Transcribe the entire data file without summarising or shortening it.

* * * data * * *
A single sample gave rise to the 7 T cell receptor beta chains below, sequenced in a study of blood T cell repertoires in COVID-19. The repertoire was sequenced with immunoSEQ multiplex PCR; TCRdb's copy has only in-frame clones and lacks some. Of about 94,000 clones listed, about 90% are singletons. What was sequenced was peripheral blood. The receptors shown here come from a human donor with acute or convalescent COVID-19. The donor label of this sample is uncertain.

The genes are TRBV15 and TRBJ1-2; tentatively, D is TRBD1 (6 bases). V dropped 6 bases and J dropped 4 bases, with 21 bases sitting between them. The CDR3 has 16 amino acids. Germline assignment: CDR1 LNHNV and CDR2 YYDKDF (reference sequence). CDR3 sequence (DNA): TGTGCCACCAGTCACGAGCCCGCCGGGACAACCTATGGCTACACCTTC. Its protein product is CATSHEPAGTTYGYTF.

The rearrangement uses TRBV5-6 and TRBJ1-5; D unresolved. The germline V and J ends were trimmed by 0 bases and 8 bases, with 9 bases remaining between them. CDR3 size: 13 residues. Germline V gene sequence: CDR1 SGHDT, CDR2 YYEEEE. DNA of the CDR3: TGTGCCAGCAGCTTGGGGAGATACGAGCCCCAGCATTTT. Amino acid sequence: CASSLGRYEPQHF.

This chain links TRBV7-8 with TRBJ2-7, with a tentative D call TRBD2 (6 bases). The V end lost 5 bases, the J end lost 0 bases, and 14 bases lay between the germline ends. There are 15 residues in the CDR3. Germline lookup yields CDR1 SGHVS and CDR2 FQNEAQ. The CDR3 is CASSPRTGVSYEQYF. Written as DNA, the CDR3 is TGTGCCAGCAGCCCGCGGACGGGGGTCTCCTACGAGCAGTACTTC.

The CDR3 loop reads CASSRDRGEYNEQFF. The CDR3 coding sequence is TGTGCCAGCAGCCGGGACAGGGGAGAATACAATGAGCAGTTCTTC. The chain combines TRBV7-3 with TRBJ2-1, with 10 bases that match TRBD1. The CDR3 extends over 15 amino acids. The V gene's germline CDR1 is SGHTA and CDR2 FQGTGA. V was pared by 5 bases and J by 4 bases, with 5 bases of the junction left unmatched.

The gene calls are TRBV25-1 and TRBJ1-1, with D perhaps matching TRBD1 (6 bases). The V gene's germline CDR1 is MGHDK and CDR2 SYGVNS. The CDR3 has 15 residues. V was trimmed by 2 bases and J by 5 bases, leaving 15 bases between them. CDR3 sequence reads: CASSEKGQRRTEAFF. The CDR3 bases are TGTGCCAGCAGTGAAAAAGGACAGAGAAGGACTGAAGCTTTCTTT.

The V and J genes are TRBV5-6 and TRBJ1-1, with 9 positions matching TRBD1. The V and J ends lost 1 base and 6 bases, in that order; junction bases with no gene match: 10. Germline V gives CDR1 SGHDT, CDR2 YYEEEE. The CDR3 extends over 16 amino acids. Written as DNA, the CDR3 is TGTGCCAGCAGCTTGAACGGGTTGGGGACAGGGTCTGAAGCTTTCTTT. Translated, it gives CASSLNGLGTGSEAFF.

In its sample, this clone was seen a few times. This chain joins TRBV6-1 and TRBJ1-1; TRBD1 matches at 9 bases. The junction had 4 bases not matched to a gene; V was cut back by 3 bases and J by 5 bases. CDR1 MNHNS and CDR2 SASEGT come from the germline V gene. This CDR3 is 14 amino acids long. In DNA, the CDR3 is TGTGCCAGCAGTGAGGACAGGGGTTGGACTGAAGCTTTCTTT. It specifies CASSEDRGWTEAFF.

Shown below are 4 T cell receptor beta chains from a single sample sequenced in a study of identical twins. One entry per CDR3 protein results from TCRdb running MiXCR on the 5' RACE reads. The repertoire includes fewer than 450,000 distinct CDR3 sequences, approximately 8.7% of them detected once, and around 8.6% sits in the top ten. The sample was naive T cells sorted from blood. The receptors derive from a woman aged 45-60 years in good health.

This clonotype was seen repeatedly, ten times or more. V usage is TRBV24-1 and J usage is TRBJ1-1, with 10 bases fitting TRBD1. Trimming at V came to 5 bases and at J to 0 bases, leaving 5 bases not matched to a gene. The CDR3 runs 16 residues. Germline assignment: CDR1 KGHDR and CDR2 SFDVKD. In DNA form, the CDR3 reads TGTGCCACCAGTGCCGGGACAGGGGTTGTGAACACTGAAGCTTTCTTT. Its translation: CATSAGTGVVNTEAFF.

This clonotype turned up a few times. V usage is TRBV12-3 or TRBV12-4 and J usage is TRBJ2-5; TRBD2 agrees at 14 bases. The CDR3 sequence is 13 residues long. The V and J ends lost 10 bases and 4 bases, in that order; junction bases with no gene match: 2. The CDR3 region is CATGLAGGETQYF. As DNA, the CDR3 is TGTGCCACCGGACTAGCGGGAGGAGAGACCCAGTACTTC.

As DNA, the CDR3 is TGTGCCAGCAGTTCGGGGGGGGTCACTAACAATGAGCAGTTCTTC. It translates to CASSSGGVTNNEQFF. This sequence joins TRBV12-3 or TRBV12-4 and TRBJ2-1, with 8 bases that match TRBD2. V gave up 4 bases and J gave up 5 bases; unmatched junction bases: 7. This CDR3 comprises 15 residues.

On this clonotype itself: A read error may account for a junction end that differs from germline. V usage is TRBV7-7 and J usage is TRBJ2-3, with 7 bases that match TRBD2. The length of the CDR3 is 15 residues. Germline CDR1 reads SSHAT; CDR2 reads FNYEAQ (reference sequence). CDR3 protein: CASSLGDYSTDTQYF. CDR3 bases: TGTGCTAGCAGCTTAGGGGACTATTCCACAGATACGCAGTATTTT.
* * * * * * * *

A single sample gave rise to the 7 T cell receptor beta chains below, sequenced in a study of blood T cell repertoires in COVID-19. The repertoire was sequenced with immunoSEQ multiplex PCR; TCRdb's copy has only in-frame clones and lacks some. Of about 94,000 clones listed, about 90% are singletons. What was sequenced was peripheral blood. The receptors shown here come from a human donor with acute or convalescent COVID-19. The donor label of this sample is uncertain.

The genes are TRBV15 and TRBJ1-2; tentatively, D is TRBD1 (6 bases). V dropped 6 bases and J dropped 4 bases, with 21 bases sitting between them. The CDR3 has 16 amino acids. Germline assignment: CDR1 LNHNV and CDR2 YYDKDF (reference sequence). CDR3 sequence (DNA): TGTGCCACCAGTCACGAGCCCGCCGGGACAACCTATGGCTACACCTTC. Its protein product is CATSHEPAGTTYGYTF.

The rearrangement uses TRBV5-6 and TRBJ1-5; D unresolved. The germline V and J ends were trimmed by 0 bases and 8 bases, with 9 bases remaining between them. CDR3 size: 13 residues. Germline V gene sequence: CDR1 SGHDT, CDR2 YYEEEE. DNA of the CDR3: TGTGCCAGCAGCTTGGGGAGATACGAGCCCCAGCATTTT. Amino acid sequence: CASSLGRYEPQHF.

This chain links TRBV7-8 with TRBJ2-7, with a tentative D call TRBD2 (6 bases). The V end lost 5 bases, the J end lost 0 bases, and 14 bases lay between the germline ends. There are 15 residues in the CDR3. Germline lookup yields CDR1 SGHVS and CDR2 FQNEAQ. The CDR3 is CASSPRTGVSYEQYF. Written as DNA, the CDR3 is TGTGCCAGCAGCCCGCGGACGGGGGTCTCCTACGAGCAGTACTTC.

The CDR3 loop reads CASSRDRGEYNEQFF. The CDR3 coding sequence is TGTGCCAGCAGCCGGGACAGGGGAGAATACAATGAGCAGTTCTTC. The chain combines TRBV7-3 with TRBJ2-1, with 10 bases that match TRBD1. The CDR3 extends over 15 amino acids. The V gene's germline CDR1 is SGHTA and CDR2 FQGTGA. V was pared by 5 bases and J by 4 bases, with 5 bases of the junction left unmatched.

The gene calls are TRBV25-1 and TRBJ1-1, with D perhaps matching TRBD1 (6 bases). The V gene's germline CDR1 is MGHDK and CDR2 SYGVNS. The CDR3 has 15 residues. V was trimmed by 2 bases and J by 5 bases, leaving 15 bases between them. CDR3 sequence reads: CASSEKGQRRTEAFF. The CDR3 bases are TGTGCCAGCAGTGAAAAAGGACAGAGAAGGACTGAAGCTTTCTTT.

The V and J genes are TRBV5-6 and TRBJ1-1, with 9 positions matching TRBD1. The V and J ends lost 1 base and 6 bases, in that order; junction bases with no gene match: 10. Germline V gives CDR1 SGHDT, CDR2 YYEEEE. The CDR3 extends over 16 amino acids. Written as DNA, the CDR3 is TGTGCCAGCAGCTTGAACGGGTTGGGGACAGGGTCTGAAGCTTTCTTT. Translated, it gives CASSLNGLGTGSEAFF.

In its sample, this clone was seen a few times. This chain joins TRBV6-1 and TRBJ1-1; TRBD1 matches at 9 bases. The junction had 4 bases not matched to a gene; V was cut back by 3 bases and J by 5 bases. CDR1 MNHNS and CDR2 SASEGT come from the germline V gene. This CDR3 is 14 amino acids long. In DNA, the CDR3 is TGTGCCAGCAGTGAGGACAGGGGTTGGACTGAAGCTTTCTTT. It specifies CASSEDRGWTEAFF.

Shown below are 4 T cell receptor beta chains from a single sample sequenced in a study of identical twins. One entry per CDR3 protein results from TCRdb running MiXCR on the 5' RACE reads. The repertoire includes fewer than 450,000 distinct CDR3 sequences, approximately 8.7% of them detected once, and around 8.6% sits in the top ten. The sample was naive T cells sorted from blood. The receptors derive from a woman aged 45-60 years in good health.

This clonotype was seen repeatedly, ten times or more. V usage is TRBV24-1 and J usage is TRBJ1-1, with 10 bases fitting TRBD1. Trimming at V came to 5 bases and at J to 0 bases, leaving 5 bases not matched to a gene. The CDR3 runs 16 residues. Germline assignment: CDR1 KGHDR and CDR2 SFDVKD. In DNA form, the CDR3 reads TGTGCCACCAGTGCCGGGACAGGGGTTGTGAACACTGAAGCTTTCTTT. Its translation: CATSAGTGVVNTEAFF.

This clonotype turned up a few times. V usage is TRBV12-3 or TRBV12-4 and J usage is TRBJ2-5; TRBD2 agrees at 14 bases. The CDR3 sequence is 13 residues long. The V and J ends lost 10 bases and 4 bases, in that order; junction bases with no gene match: 2. The CDR3 region is CATGLAGGETQYF. As DNA, the CDR3 is TGTGCCACCGGACTAGCGGGAGGAGAGACCCAGTACTTC.

As DNA, the CDR3 is TGTGCCAGCAGTTCGGGGGGGGTCACTAACAATGAGCAGTTCTTC. It translates to CASSSGGVTNNEQFF. This sequence joins TRBV12-3 or TRBV12-4 and TRBJ2-1, with 8 bases that match TRBD2. V gave up 4 bases and J gave up 5 bases; unmatched junction bases: 7. This CDR3 comprises 15 residues.

On this clonotype itself: A read error may account for a junction end that differs from germline. V usage is TRBV7-7 and J usage is TRBJ2-3, with 7 bases that match TRBD2. The length of the CDR3 is 15 residues. Germline CDR1 reads SSHAT; CDR2 reads FNYEAQ (reference sequence). CDR3 protein: CASSLGDYSTDTQYF. CDR3 bases: TGTGCTAGCAGCTTAGGGGACTATTCCACAGATACGCAGTATTTT.